Selah, My Soul

Selah, My Soul

Words and photos by Stacy Tan

I went to Swansea, Wales, by myself early this year to spend some time recuperating from a rough season. The sweet, bucolic town — where the Welsh poet Dylan Thomas was born and bred — is supposedly the second largest city in Wales; but to a girl who has spent her entire life in a bustling metropolis, it is no more than a small, seaside town where life seemed to slow down long enough for you to do the same. It latches onto your heart, and whispers, “there, there, you can be quiet here too.”

It was just coming out of winter and one could already begin to taste the edges of spring. On days when the sunlight managed to break through the canvas of grey sky, I would take long walks down the length of Mumbles Beach, right down to the pier. I walked for hours at a time, on and on, till the sky dwindled to a velvety darkness. What was I looking for, exactly? Answers? Forgiveness? Healing? Or was it a little of everything?

On reflection, I think it was mostly peace — selah, if you will — a re-alignment of both heart and mind to something that was greater than myself. Perhaps this collection of photos and poems will speak to you in the way that writing them has helped in my healing process.

1. rhythm

if your heart is a splintered log
let it ruminate in the
whitewashed morning
keel over from the feeling so keenly
the agony of being-
i am only filled with echoes.
& if the darkness touches you
does it also define you
(or is the silent promise of the light
that is to come)
& then all at once, over
lavender, the violet blinding spell
ending with the recognition
that i will never get this rhythm
right
i can only try

 

 

2. Stranger

She asked
where are you from?

I said
not from here

to which she replied
no one is.

 

 

3. (mumbles)

Beautiful, the drifting,
my tendency is to fall off the face
of the earth & never return
but hey, wait, a hair’s breadth
red, I’m coming round the bend

& I know here on this pier, the twist
is final – I straddle the dark thought
if you want to scream, let it out
the irrefutable rock tightened from
unhurried steps will absorb it well.

mumbles – the name of the place –
as lovely as the words “freckles”, “dappled”
it’s leaning into your ear & yawning
you have already happened.
slight as the next inflection of tongue

you have already happened.
& through the thicket, you missed it
thistle, whistle, missed it
oh, & then you found it
& well, God knows you’re trying.

 

 

 

4. Red Doors

Most days I am in love with the world. The sharp syrupiness of strawberry jam, the bitter kick of my morning espresso. Walking down the little lane that cuts through fields of wild grass, drifting through the mist that rises from it like steam. The red doors I see on the way to town —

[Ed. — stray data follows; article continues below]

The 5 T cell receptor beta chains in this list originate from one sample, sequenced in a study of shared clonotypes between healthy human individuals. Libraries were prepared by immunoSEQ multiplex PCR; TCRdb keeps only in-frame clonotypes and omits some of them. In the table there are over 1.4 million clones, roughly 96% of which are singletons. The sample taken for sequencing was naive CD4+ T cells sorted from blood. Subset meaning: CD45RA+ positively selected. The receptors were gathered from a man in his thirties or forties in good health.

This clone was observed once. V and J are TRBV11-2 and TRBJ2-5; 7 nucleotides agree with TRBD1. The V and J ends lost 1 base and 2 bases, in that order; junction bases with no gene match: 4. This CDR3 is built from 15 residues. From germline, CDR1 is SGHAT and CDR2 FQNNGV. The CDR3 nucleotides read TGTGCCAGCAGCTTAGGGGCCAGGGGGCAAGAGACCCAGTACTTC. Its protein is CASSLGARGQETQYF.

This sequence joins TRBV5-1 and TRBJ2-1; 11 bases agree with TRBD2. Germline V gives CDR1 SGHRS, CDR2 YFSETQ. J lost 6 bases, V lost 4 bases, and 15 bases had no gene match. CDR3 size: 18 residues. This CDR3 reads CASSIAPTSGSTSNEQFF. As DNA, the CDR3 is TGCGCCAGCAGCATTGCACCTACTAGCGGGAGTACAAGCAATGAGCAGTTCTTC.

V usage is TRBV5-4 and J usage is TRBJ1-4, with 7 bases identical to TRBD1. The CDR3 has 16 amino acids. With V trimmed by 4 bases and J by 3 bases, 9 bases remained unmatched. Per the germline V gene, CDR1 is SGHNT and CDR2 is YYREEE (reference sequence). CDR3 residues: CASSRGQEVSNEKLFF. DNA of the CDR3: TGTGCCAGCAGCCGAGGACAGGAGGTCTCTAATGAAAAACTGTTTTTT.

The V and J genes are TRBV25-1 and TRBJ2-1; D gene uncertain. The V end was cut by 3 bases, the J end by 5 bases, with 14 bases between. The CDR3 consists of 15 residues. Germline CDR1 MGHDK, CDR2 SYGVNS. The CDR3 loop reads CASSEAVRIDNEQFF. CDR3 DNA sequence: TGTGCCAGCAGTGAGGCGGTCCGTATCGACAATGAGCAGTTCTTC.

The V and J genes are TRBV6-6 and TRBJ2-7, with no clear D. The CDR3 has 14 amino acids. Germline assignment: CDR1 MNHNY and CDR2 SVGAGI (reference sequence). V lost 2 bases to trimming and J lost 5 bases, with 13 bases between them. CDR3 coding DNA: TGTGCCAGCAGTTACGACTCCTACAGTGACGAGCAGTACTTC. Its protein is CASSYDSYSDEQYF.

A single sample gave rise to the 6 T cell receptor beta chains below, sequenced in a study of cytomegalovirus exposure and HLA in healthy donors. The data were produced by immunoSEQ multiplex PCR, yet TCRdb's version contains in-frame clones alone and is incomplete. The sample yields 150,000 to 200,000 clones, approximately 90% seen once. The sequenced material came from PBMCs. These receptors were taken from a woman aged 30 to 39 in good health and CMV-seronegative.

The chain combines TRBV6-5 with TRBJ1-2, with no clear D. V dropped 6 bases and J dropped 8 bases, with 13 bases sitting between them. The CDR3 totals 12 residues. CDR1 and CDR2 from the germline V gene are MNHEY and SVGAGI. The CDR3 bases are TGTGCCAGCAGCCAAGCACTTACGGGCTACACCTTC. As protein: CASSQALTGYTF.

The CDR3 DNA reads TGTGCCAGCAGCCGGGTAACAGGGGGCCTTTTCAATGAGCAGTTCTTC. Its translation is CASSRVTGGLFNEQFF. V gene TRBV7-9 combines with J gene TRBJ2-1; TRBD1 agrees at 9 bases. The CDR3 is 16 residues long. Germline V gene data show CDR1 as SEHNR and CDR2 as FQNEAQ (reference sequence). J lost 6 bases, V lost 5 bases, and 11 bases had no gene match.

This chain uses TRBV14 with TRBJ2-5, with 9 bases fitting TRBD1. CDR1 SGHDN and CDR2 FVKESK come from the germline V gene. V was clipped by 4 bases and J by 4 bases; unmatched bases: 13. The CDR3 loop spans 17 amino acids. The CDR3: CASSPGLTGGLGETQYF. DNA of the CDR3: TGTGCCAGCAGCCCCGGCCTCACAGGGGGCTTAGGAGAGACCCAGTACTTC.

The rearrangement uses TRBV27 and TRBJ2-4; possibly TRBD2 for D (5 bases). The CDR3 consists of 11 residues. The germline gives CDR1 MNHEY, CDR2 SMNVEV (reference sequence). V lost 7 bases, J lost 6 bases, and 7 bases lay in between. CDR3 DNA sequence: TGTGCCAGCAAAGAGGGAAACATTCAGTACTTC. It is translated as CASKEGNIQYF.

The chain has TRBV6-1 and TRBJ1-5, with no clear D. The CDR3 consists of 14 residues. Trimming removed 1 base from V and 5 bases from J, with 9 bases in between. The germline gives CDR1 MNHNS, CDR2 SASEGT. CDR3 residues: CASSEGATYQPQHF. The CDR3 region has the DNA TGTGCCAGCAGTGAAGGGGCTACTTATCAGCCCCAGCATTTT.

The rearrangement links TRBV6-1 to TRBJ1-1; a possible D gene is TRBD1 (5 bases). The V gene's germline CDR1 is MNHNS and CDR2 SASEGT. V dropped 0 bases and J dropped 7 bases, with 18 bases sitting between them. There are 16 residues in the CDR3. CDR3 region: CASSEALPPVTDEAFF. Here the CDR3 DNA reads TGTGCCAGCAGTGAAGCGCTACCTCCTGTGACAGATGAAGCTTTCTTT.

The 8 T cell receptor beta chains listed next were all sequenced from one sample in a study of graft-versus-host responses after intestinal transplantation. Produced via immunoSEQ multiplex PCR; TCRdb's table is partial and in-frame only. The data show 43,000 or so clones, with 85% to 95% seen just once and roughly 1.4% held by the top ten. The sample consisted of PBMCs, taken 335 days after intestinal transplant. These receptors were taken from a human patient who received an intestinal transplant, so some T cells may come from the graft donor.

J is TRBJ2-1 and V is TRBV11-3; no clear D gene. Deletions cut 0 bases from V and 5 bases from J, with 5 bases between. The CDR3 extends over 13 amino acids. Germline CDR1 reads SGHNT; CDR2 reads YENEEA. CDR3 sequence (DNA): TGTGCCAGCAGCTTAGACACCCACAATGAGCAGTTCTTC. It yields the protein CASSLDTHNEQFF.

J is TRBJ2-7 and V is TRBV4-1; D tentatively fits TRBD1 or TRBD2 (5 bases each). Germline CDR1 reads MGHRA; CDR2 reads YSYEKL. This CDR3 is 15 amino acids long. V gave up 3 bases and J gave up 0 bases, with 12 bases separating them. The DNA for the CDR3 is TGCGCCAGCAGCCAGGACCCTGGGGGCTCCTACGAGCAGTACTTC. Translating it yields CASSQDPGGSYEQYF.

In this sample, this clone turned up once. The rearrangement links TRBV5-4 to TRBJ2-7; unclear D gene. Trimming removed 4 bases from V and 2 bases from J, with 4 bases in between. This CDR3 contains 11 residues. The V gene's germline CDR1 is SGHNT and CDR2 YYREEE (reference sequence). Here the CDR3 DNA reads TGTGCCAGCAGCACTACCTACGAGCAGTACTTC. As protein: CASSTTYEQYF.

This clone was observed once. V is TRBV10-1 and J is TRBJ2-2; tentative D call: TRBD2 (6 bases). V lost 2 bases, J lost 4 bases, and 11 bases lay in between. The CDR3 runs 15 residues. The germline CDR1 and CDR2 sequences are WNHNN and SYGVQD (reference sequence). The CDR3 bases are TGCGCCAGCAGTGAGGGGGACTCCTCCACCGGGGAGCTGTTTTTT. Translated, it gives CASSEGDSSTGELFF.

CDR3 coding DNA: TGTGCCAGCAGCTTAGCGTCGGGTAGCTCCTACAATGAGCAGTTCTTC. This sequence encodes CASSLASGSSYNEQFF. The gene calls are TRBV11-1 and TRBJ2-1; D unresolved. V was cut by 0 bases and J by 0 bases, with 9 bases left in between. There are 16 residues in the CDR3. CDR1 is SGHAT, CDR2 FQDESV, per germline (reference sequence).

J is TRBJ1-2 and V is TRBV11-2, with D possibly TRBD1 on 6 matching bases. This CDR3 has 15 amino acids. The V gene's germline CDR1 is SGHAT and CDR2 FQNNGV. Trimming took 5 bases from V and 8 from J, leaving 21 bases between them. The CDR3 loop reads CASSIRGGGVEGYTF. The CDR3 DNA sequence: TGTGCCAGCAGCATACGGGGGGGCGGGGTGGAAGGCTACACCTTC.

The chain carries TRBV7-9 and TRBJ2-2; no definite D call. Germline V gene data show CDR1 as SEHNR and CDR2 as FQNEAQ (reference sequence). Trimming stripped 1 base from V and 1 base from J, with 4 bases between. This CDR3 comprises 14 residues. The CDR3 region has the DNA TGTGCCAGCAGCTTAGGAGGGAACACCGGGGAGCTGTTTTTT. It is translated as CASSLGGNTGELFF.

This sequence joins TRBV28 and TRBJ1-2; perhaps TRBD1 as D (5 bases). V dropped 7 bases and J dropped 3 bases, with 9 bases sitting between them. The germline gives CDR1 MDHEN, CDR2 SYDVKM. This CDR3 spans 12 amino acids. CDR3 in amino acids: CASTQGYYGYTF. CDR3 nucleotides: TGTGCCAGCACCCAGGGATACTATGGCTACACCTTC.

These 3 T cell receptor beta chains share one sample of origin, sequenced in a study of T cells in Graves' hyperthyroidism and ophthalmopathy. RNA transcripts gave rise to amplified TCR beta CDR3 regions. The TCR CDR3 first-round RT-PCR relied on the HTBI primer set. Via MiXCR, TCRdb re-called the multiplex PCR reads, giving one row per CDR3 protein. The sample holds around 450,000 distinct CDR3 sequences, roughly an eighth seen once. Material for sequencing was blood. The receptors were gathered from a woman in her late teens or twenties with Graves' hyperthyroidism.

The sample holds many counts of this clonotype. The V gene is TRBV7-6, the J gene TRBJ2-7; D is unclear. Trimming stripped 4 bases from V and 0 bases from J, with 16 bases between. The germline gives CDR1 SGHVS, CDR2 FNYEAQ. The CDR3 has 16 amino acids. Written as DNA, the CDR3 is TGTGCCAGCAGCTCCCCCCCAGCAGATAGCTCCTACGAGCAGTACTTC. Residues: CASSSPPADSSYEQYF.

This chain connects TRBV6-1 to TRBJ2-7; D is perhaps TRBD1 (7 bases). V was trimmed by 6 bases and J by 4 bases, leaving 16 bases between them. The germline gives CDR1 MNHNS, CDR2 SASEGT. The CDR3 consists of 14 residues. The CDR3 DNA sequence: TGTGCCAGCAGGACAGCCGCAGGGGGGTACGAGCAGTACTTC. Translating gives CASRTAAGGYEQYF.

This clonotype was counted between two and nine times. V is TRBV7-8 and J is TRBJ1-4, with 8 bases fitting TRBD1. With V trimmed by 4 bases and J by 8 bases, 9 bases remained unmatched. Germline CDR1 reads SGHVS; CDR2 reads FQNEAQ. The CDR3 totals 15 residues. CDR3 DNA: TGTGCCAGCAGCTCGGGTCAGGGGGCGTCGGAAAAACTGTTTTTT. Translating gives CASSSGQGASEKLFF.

one, two, three, four, five, six

I collect them and before the afternoon is over, I have half a dozen or so sitting in my mind’s eye. They are so out of place in the quotidian — so stark is the scream of colour that it lifts me out of daydream. I love it all, I am basking in the pleasure of being present; I am treading lightly on this beautiful earth. On days like these, there is always a quickening of heart, a deep appreciation for the little things, an unspeakable gratitude.

Most days I am love with the world, but then some days, I’m not. They are unsuspecting and they come like a suffocating wave, those sunken mornings and heavy nights. On days like these, I pray for strength, strength to remember all of it: the strawberries, the grass fields, the six little red doors, all of these bright beacons of hope in bleakness… I rub the memory on my chest like soothing balm. I breathe in, say again and again:
I’m still here

I’m still here

I’m still

Here

I

…till I remember the rhythm. Till I remember it well. How could I forget it? It is sweetness; it is hope. It is within. It is there, has always been, will remain until the very end of age.

Selah my soul, selah.

 

STACY has always been intrigued by words & music from a young age & was amazed at what could be created when you strung the two together — a song. When she isn’t writing poems and songs, reading, or traveling solo around the world, she enjoys taking photos and writes at stacecake.wordpress.com. Follow her creative journey on Instagram @stacecake.  

 

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